Like Sphk1 (which pressure-dependently translocates54), PKC displays spatial-temporal targeting,87 with a kinetic consistent with myogenic involvement.40 This property confers distinct PKC isoforms, which generally display minimal substrate specificity, with an ability to perform specific intracellular signalling functions87 (i.e. analogous to S1P exerting distinct effects based on location54). In fact, Kashihara et al. 88 have identified distinct roles for the PKC alpha (calcium sensitivity) and PKC delta (calcium influx) isoforms in the context of the myogenic response; Wesselman et al. have also potentially observed isoform-specific functions,84 but with the caveat that non-specific inhibitor effects could be confounding. Interestingly, the PKC alpha isoform, which appears to primarily modulate calcium sensitivity,40,88 is differentially activated by localized changes in intracellular calcium,87 a potential feedback link that could modify PKC activity/function in response to changing calcium.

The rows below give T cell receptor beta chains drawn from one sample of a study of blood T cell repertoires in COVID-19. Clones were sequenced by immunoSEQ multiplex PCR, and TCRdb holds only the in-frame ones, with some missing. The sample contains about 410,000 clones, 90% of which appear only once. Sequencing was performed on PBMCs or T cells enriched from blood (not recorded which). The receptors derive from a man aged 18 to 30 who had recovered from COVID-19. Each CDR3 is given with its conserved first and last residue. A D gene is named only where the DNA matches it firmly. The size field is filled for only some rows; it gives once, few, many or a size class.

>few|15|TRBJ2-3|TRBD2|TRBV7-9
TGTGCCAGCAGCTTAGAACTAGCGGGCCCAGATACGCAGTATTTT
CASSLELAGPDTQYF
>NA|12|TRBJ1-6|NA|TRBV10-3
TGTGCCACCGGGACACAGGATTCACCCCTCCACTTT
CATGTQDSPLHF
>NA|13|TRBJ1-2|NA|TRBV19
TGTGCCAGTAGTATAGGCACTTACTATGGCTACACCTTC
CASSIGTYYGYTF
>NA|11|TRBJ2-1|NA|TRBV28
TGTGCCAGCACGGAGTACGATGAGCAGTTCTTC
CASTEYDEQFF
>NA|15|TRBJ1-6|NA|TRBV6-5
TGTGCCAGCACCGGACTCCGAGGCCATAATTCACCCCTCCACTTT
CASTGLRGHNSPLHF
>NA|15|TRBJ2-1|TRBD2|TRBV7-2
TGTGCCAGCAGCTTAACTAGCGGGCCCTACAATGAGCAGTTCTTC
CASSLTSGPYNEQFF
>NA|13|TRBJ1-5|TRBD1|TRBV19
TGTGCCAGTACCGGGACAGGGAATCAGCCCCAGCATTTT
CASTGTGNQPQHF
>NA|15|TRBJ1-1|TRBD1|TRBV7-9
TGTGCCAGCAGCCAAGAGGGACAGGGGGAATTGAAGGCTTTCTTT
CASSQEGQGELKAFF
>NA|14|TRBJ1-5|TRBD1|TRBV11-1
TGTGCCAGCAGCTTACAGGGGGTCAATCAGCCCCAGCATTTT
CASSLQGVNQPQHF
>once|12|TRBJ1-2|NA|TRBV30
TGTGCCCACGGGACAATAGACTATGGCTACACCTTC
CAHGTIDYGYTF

This mechanistic profile suggests that PKC may serve integrator functions within the myogenic response and can be considered a ‘divergence point’; importantly, there is also compelling evidence that the role of PKC in modulating the myogenic response can be dynamically ‘replaced’ by another mechanism. Specifically, Su et al. 50 observed a developmental shift in swine mesenteric arteries, where PKC activity is absolutely required for myogenic tone in arteries isolated from 1-day postnatal animals, but is not required in arteries isolated from 10-day postnatal animals; this functional shift in PKC-dependence correlates with a reduction in PKC alpha and PKC epsilon protein expression.50 These observations staunchly support our viewpoint that the mechanistic basis for the myogenic response is not hard-wired; they also suggest that the dynamic control of myogenic mechanisms is not limited solely to pathological adaptations1,3 (i.e. mechanistic plasticity serves a yet undefined developmental role).